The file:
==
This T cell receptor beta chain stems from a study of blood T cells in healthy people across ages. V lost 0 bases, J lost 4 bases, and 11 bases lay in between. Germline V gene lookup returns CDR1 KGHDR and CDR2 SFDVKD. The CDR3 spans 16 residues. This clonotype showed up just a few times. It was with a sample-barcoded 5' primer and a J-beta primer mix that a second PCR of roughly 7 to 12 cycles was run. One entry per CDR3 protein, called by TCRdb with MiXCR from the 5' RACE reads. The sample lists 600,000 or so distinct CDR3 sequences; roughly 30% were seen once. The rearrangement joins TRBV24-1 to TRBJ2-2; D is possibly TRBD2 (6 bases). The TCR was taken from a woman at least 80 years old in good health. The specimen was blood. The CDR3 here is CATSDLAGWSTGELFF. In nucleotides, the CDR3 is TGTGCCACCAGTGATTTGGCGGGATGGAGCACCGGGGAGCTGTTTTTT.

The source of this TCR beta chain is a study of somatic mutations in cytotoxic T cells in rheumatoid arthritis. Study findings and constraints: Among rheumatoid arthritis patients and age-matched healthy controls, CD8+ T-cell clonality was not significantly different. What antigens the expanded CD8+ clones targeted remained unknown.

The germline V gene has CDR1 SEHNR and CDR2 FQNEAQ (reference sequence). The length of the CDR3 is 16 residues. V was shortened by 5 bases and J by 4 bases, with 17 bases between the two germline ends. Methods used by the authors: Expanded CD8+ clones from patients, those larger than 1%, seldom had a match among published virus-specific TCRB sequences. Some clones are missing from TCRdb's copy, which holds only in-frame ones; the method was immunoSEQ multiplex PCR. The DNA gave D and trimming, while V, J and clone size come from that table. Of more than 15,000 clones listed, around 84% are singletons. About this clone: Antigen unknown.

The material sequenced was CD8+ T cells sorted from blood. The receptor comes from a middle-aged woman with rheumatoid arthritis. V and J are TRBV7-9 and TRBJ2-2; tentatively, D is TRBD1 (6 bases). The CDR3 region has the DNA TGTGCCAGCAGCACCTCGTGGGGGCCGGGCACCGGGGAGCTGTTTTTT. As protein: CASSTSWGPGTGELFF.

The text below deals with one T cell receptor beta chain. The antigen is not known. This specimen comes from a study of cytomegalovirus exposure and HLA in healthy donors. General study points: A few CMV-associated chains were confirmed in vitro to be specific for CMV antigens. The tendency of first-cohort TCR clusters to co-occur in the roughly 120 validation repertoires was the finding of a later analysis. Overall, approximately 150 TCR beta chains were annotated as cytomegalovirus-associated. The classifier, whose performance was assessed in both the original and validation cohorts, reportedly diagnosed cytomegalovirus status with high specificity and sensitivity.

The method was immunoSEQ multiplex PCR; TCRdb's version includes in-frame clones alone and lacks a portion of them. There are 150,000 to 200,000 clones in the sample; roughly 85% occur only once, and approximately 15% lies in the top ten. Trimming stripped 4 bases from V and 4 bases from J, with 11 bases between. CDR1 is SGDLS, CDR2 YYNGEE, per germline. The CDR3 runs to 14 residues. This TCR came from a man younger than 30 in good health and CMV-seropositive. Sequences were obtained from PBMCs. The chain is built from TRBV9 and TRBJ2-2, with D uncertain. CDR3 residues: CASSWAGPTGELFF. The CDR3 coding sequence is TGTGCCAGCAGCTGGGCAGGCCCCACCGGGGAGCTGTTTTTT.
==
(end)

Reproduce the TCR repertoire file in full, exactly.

This T cell receptor beta chain stems from a study of blood T cells in healthy people across ages. V lost 0 bases, J lost 4 bases, and 11 bases lay in between. Germline V gene lookup returns CDR1 KGHDR and CDR2 SFDVKD. The CDR3 spans 16 residues. This clonotype showed up just a few times. It was with a sample-barcoded 5' primer and a J-beta primer mix that a second PCR of roughly 7 to 12 cycles was run. One entry per CDR3 protein, called by TCRdb with MiXCR from the 5' RACE reads. The sample lists 600,000 or so distinct CDR3 sequences; roughly 30% were seen once. The rearrangement joins TRBV24-1 to TRBJ2-2; D is possibly TRBD2 (6 bases). The TCR was taken from a woman at least 80 years old in good health. The specimen was blood. The CDR3 here is CATSDLAGWSTGELFF. In nucleotides, the CDR3 is TGTGCCACCAGTGATTTGGCGGGATGGAGCACCGGGGAGCTGTTTTTT.

The source of this TCR beta chain is a study of somatic mutations in cytotoxic T cells in rheumatoid arthritis. Study findings and constraints: Among rheumatoid arthritis patients and age-matched healthy controls, CD8+ T-cell clonality was not significantly different. What antigens the expanded CD8+ clones targeted remained unknown.

The germline V gene has CDR1 SEHNR and CDR2 FQNEAQ (reference sequence). The length of the CDR3 is 16 residues. V was shortened by 5 bases and J by 4 bases, with 17 bases between the two germline ends. Methods used by the authors: Expanded CD8+ clones from patients, those larger than 1%, seldom had a match among published virus-specific TCRB sequences. Some clones are missing from TCRdb's copy, which holds only in-frame ones; the method was immunoSEQ multiplex PCR. The DNA gave D and trimming, while V, J and clone size come from that table. Of more than 15,000 clones listed, around 84% are singletons. About this clone: Antigen unknown.

The material sequenced was CD8+ T cells sorted from blood. The receptor comes from a middle-aged woman with rheumatoid arthritis. V and J are TRBV7-9 and TRBJ2-2; tentatively, D is TRBD1 (6 bases). The CDR3 region has the DNA TGTGCCAGCAGCACCTCGTGGGGGCCGGGCACCGGGGAGCTGTTTTTT. As protein: CASSTSWGPGTGELFF.

The text below deals with one T cell receptor beta chain. The antigen is not known. This specimen comes from a study of cytomegalovirus exposure and HLA in healthy donors. General study points: A few CMV-associated chains were confirmed in vitro to be specific for CMV antigens. The tendency of first-cohort TCR clusters to co-occur in the roughly 120 validation repertoires was the finding of a later analysis. Overall, approximately 150 TCR beta chains were annotated as cytomegalovirus-associated. The classifier, whose performance was assessed in both the original and validation cohorts, reportedly diagnosed cytomegalovirus status with high specificity and sensitivity.

The method was immunoSEQ multiplex PCR; TCRdb's version includes in-frame clones alone and lacks a portion of them. There are 150,000 to 200,000 clones in the sample; roughly 85% occur only once, and approximately 15% lies in the top ten. Trimming stripped 4 bases from V and 4 bases from J, with 11 bases between. CDR1 is SGDLS, CDR2 YYNGEE, per germline. The CDR3 runs to 14 residues. This TCR came from a man younger than 30 in good health and CMV-seropositive. Sequences were obtained from PBMCs. The chain is built from TRBV9 and TRBJ2-2, with D uncertain. CDR3 residues: CASSWAGPTGELFF. The CDR3 coding sequence is TGTGCCAGCAGCTGGGCAGGCCCCACCGGGGAGCTGTTTTTT.